Monday, August 02, 2010

Sparks fly over electric car funding

Accounting for well to wheel efficiency in electric cars: Do electrics have lower emission levels than hybrids?
WASHINGTON (ISNS) -- As the Senate struggles with energy legislation this week, one of the few fixes with bipartisan support is a bill that would invest billions in putting electric-powered cars and trucks on the road. But it’s not clear whether it would be environmentally beneficial to do so. That debate has played out in an open conflict between electric vehicle proponents whose proposals would be implemented in the bill and auto industry executives pushing for funding of alternative technologies.

The measure, as approved by the Committee on Energy and Natural Resources, would provide an additional $3.6 billion for electric vehicles if passed by the full Senate and put into effect several proposals in the Electrification Coalition's roadmap, including $1.5 billion to lower battery costs and help link the vehicles to the electric grid. Also in the bill is $2 billion in funds to put 400,000 electric cars on the road in the next three years and funds to develop specific communities that will rely on electric cars in a few regions throughout the country. It also creates a $10 million prize for the first commercially-viable battery with at least a 500 mile range.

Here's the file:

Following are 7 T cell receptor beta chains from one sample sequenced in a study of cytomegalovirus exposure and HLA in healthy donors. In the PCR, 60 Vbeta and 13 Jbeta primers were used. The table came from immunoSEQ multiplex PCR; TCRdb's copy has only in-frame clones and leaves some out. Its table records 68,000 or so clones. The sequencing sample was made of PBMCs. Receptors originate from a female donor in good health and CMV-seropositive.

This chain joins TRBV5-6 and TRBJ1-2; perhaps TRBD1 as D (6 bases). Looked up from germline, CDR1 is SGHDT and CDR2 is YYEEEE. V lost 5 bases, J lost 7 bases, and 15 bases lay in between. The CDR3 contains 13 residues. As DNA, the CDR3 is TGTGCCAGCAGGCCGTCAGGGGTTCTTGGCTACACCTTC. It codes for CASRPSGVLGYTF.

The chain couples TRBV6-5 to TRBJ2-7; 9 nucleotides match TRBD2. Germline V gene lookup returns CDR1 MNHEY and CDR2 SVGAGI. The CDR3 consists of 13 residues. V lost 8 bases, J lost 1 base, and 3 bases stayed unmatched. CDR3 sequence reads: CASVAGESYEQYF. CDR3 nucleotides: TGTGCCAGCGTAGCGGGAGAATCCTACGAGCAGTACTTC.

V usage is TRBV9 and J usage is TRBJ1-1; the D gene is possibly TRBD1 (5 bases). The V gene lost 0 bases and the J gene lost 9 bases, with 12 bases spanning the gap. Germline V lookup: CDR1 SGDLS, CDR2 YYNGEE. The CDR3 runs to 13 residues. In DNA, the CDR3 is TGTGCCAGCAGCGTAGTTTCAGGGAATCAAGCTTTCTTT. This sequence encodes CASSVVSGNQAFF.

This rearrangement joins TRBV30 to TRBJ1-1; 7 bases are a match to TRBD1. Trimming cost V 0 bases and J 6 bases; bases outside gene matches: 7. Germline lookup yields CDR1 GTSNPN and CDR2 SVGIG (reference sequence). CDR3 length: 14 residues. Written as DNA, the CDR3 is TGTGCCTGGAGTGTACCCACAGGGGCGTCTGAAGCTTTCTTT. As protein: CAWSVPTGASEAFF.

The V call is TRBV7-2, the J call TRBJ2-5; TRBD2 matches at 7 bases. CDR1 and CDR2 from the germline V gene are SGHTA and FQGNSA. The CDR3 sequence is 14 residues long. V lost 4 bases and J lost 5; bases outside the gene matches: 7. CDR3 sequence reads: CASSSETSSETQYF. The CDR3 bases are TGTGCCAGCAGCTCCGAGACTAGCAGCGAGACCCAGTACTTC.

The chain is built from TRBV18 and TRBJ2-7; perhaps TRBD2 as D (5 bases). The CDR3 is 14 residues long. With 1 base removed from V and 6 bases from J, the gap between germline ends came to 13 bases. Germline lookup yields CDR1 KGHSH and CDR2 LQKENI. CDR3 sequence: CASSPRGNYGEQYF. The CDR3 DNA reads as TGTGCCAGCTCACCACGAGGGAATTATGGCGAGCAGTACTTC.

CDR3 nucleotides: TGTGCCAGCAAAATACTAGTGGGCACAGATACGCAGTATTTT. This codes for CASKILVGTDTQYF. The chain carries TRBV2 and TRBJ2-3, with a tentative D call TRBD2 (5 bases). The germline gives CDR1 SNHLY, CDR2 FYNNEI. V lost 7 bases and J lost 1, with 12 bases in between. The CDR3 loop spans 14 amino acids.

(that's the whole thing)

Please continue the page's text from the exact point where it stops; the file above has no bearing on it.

"Republicans and Democrats agree that electrifying our cars and trucks is the single best way to reduce our dependence on oil," said Sen. Lamar Alexander (R-TN) in a recent statement. “Our goal should be to electrify half our cars and trucks within 20 years, which would reduce our dependence on petroleum products by about a third.”